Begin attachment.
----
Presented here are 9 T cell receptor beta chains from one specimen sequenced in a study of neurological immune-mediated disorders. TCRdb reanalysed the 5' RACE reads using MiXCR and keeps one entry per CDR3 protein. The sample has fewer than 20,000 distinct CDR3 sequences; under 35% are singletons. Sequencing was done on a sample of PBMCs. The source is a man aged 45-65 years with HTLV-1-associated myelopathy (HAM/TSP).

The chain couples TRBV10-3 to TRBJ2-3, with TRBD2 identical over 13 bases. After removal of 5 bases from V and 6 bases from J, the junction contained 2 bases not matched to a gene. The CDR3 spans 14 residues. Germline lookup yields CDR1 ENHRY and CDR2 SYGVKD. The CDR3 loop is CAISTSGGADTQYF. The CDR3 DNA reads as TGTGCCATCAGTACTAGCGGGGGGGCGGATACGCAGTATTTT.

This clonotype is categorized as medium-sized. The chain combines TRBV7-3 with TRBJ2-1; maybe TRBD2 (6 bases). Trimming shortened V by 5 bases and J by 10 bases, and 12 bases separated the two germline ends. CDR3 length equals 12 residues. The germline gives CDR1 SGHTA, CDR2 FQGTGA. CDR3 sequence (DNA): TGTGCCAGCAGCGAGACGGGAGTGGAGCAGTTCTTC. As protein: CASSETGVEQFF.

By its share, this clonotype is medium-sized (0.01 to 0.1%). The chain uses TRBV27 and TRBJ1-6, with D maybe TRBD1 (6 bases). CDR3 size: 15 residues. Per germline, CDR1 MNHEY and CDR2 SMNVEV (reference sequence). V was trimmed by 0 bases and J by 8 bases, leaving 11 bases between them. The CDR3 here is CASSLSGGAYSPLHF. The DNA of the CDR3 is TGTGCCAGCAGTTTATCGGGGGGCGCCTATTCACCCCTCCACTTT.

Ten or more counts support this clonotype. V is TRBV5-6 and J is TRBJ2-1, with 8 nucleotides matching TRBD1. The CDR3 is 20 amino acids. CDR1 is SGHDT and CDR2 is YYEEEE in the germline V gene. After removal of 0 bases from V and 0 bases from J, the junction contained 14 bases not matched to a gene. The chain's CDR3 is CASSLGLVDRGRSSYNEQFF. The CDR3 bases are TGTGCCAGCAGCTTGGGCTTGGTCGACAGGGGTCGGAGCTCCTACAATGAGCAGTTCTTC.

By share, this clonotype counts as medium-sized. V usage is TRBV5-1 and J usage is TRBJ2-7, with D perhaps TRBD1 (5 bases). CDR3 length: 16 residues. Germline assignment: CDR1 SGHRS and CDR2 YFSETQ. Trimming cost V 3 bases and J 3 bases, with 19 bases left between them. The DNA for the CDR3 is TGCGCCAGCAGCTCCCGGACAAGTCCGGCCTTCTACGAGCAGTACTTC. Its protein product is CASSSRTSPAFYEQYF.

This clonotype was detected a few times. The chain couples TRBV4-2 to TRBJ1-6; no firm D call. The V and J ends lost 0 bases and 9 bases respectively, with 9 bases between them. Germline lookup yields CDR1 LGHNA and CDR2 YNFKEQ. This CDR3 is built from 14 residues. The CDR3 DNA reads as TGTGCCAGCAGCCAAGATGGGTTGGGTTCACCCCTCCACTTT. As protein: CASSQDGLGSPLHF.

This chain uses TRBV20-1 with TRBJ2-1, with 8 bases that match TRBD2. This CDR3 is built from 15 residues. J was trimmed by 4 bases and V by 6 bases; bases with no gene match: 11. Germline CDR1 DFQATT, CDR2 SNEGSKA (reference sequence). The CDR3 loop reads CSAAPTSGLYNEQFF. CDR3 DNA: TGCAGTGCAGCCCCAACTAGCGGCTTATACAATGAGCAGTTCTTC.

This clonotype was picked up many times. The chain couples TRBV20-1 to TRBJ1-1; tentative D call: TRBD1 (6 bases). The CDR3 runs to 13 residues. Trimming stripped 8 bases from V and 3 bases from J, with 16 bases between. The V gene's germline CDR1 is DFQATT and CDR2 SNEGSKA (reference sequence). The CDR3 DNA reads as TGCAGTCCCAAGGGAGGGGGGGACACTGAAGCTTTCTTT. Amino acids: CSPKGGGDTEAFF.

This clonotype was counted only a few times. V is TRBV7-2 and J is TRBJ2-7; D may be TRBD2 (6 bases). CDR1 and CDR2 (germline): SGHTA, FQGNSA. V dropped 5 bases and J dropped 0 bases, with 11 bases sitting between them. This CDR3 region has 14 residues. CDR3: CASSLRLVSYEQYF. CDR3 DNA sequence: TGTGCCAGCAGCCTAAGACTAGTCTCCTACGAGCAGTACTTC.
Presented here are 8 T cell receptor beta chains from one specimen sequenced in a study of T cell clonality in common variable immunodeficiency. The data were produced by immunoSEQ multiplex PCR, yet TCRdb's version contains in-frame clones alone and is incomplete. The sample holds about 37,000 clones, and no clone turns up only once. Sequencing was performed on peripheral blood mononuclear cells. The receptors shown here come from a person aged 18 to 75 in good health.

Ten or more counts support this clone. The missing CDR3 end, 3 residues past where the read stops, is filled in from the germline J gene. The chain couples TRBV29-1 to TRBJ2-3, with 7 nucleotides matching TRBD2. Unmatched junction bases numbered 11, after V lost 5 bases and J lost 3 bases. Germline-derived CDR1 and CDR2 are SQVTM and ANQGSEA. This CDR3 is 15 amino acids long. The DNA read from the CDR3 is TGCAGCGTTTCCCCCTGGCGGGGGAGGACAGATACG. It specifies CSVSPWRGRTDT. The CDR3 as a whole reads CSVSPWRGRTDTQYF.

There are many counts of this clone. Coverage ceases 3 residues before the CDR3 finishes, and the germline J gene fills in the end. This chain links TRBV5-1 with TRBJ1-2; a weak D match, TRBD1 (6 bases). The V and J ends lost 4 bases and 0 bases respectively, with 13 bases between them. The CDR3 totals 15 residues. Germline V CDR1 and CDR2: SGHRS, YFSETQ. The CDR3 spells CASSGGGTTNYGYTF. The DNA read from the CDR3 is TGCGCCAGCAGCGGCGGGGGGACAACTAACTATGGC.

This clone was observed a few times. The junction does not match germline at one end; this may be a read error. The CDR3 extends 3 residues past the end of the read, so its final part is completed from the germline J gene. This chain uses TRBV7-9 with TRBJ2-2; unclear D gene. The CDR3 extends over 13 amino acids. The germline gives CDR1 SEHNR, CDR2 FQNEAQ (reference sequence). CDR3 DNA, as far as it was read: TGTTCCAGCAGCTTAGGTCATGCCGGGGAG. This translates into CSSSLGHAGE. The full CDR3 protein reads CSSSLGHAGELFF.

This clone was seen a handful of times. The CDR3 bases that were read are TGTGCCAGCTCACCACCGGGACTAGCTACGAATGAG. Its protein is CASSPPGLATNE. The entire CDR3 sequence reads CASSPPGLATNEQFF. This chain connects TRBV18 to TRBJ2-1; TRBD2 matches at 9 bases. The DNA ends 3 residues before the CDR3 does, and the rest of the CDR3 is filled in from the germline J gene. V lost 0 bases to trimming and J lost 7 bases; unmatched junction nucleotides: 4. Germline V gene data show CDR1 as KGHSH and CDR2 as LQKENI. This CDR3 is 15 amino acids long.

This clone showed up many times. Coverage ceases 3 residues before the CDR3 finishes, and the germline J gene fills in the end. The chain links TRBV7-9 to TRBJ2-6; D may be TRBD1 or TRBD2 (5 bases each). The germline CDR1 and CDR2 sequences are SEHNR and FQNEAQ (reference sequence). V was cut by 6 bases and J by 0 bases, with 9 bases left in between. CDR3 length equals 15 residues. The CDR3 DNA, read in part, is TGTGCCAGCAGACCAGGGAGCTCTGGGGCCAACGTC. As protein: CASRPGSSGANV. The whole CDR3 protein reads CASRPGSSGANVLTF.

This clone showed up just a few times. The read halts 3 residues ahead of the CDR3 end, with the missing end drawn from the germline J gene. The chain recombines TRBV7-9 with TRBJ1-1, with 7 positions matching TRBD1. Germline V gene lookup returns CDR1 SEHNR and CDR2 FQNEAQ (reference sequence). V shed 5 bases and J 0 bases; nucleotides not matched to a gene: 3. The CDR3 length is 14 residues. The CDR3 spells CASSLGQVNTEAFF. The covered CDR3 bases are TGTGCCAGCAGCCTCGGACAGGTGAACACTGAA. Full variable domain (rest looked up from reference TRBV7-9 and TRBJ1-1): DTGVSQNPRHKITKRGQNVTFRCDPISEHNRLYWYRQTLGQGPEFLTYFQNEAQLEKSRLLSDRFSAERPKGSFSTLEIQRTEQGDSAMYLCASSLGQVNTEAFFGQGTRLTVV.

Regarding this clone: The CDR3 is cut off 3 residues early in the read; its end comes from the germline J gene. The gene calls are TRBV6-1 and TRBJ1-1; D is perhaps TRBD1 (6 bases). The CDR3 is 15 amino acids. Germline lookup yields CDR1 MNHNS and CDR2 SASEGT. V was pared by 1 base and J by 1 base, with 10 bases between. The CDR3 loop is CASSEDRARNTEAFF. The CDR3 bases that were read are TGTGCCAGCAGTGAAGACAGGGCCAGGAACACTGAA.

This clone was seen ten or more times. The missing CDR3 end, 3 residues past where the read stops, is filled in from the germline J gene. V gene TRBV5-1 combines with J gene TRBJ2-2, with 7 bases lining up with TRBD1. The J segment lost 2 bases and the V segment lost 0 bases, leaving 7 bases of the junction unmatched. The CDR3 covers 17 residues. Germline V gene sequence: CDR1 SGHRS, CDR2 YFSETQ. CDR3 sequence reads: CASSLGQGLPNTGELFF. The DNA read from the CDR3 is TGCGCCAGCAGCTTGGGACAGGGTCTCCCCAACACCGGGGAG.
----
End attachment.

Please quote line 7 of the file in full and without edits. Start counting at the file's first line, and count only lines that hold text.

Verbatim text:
This clonotype was detected a few times. The chain couples TRBV4-2 to TRBJ1-6; no firm D call. The V and J ends lost 0 bases and 9 bases respectively, with 9 bases between them. Germline lookup yields CDR1 LGHNA and CDR2 YNFKEQ. This CDR3 is built from 14 residues. The CDR3 DNA reads as TGTGCCAGCAGCCAAGATGGGTTGGGTTCACCCCTCCACTTT. As protein: CASSQDGLGSPLHF.